In the November Penn Press podcast, David R. Swartz, Assistant Professor at Asbury University and author of Moral Minority: The Evangelical Left in an Age of Conservatism, discusses the overlooked history of progressive evangelical Christians in the United States.
In this section of the interview, Swartz describes the differences between fundamentalist Christians and other evangelical believers:
Evangelicalism--often called neoevangelicalism to distinguish it from nineteenth-century versions of it--came out of fundamentalism. This was a more separatist movement. And this was the era in which Methodists and Baptists and Presbyterians are starting to split along fundamentalist and modernist lines. Neoevangelicals came in the wake of that and wanted to reengage the world. They were less separatist, and they were less fired up in some ways.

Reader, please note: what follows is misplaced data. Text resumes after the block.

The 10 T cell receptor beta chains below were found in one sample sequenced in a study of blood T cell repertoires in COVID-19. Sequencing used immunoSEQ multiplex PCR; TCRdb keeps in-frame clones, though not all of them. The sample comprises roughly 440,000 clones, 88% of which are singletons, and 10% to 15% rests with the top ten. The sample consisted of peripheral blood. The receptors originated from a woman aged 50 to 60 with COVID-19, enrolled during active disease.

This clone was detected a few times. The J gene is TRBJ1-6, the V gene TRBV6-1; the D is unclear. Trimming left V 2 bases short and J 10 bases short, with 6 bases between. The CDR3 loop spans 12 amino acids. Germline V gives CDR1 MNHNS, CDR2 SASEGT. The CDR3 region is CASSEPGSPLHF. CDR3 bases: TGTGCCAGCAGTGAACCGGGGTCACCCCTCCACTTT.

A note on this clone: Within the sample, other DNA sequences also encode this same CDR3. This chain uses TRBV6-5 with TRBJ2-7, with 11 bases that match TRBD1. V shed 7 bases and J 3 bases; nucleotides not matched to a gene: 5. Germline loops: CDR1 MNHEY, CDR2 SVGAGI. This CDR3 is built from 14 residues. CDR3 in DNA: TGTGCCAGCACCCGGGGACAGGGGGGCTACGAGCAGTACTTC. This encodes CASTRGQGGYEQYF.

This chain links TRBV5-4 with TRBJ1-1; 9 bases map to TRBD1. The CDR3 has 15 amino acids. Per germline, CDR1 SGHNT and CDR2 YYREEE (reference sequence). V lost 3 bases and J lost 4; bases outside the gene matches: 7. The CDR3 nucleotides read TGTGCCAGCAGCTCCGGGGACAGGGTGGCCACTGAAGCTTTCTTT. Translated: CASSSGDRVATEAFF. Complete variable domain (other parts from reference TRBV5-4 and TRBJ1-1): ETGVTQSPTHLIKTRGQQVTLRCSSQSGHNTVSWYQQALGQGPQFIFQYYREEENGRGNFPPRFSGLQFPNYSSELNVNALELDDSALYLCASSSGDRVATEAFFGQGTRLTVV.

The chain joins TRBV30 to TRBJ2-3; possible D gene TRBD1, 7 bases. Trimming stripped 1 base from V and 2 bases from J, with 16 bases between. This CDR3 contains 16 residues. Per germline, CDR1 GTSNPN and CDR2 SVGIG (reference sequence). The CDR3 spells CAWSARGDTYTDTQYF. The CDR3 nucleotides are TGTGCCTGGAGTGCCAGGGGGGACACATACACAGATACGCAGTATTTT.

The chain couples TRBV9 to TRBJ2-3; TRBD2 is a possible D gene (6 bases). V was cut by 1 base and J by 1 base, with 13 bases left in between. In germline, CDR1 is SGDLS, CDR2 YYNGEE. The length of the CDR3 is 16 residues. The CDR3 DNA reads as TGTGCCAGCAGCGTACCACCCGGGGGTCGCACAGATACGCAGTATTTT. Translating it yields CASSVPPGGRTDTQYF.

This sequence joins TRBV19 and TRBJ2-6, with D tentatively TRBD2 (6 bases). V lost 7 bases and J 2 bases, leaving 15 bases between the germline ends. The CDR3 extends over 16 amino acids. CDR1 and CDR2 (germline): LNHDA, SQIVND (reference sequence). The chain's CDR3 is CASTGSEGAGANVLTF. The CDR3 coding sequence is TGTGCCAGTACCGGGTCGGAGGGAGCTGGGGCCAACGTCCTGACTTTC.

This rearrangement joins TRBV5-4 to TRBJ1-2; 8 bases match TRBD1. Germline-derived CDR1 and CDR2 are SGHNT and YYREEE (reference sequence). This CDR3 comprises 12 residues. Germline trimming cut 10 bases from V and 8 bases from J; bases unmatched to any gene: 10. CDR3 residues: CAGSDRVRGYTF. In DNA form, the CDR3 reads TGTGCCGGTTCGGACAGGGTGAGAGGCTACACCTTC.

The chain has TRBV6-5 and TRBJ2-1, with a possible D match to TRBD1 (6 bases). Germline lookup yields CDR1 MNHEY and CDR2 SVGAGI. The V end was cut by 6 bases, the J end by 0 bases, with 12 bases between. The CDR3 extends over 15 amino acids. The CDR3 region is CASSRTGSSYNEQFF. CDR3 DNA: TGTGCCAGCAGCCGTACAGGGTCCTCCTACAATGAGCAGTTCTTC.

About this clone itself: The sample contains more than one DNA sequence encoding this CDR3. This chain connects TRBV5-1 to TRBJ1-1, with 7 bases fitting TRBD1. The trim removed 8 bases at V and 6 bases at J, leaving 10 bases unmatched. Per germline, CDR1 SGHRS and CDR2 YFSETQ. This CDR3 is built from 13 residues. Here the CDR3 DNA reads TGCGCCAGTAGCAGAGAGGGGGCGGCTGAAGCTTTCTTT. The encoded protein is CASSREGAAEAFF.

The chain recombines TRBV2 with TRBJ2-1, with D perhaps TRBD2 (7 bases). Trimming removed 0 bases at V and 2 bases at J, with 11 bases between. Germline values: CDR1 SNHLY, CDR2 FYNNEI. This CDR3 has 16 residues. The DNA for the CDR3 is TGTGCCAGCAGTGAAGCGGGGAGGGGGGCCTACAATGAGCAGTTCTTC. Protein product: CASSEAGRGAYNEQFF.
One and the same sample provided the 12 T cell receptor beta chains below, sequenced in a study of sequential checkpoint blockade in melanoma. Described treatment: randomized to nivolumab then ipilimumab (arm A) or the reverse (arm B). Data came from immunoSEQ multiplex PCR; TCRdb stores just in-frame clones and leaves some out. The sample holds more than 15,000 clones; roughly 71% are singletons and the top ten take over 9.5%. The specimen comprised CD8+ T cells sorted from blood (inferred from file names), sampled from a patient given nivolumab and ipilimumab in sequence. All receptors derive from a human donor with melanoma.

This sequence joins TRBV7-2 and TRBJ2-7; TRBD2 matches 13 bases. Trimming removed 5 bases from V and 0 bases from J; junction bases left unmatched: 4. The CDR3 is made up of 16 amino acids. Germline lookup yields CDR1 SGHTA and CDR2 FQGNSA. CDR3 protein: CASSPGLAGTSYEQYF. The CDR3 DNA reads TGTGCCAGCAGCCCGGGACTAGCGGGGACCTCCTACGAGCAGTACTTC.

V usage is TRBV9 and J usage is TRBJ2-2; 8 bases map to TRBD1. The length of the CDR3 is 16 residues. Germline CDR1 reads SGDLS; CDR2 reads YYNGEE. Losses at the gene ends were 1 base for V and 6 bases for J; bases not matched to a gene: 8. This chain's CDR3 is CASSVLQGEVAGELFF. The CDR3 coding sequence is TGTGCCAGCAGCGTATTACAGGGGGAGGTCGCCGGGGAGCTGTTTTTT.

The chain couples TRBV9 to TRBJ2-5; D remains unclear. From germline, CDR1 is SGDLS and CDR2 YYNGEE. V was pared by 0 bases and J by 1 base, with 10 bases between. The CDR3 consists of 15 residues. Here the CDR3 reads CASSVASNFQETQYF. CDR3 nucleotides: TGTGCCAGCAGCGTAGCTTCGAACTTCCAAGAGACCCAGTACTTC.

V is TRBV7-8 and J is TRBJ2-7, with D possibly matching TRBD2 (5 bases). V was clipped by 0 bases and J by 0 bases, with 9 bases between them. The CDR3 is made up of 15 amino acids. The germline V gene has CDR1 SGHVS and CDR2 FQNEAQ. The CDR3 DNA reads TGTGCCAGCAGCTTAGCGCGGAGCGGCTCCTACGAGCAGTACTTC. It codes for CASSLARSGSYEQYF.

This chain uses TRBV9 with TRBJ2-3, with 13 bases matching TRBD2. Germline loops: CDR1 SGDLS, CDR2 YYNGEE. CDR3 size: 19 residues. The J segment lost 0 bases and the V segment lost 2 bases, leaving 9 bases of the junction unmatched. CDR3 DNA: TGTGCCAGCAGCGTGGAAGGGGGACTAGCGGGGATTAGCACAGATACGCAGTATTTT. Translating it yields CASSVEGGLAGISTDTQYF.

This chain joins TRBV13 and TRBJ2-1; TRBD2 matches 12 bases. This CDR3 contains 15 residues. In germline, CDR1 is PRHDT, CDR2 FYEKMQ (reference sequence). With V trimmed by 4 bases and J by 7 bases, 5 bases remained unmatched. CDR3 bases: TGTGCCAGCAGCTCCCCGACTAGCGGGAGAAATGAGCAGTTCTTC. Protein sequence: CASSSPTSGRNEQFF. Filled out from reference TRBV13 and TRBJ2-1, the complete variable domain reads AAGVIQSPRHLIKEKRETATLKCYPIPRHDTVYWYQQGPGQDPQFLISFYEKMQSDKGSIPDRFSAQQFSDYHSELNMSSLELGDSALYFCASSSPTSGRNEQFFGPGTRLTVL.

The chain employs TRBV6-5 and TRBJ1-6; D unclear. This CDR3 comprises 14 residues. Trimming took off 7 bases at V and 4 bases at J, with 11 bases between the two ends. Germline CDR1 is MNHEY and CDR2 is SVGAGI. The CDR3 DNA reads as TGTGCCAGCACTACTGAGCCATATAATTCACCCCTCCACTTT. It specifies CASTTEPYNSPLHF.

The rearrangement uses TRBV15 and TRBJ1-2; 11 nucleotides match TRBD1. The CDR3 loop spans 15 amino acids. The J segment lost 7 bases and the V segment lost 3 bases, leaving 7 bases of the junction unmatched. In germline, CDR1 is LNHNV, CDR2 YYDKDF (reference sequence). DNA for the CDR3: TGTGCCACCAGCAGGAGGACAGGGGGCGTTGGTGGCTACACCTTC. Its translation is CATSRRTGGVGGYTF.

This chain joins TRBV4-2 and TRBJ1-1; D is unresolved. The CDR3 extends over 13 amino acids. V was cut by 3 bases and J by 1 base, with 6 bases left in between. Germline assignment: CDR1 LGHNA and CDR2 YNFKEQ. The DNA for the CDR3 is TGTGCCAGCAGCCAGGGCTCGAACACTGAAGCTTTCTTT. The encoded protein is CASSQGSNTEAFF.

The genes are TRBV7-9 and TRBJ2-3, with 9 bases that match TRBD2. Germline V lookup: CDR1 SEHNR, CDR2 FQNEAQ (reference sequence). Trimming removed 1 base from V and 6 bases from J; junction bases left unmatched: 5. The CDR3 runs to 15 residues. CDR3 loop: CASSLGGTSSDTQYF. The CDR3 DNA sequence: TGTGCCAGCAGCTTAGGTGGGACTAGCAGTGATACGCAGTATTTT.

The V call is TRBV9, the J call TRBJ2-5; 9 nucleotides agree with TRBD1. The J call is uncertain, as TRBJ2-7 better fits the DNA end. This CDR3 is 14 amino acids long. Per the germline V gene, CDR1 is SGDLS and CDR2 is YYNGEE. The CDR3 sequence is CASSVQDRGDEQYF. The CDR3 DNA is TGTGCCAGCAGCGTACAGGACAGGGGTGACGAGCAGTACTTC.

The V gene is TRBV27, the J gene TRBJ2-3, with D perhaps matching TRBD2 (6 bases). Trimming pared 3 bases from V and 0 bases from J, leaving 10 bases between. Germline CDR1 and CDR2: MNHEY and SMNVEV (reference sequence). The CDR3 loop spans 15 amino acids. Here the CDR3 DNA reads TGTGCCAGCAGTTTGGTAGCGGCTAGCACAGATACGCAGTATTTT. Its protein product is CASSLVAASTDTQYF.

When you see a conservative Christian, say, railing against gays on a YouTube video, that’s almost always a fundamentalist. The pithiest way to say this is that a fundamentalist is an evangelical who’s angry about something. Now unfortunately in the popular imagination, the word evangelical has come to mean fundamentalist. So there’s a historical part to this, but there’s also a temperamental aspect to these two movements.
The complete interview is available at the Penn Press podcast page.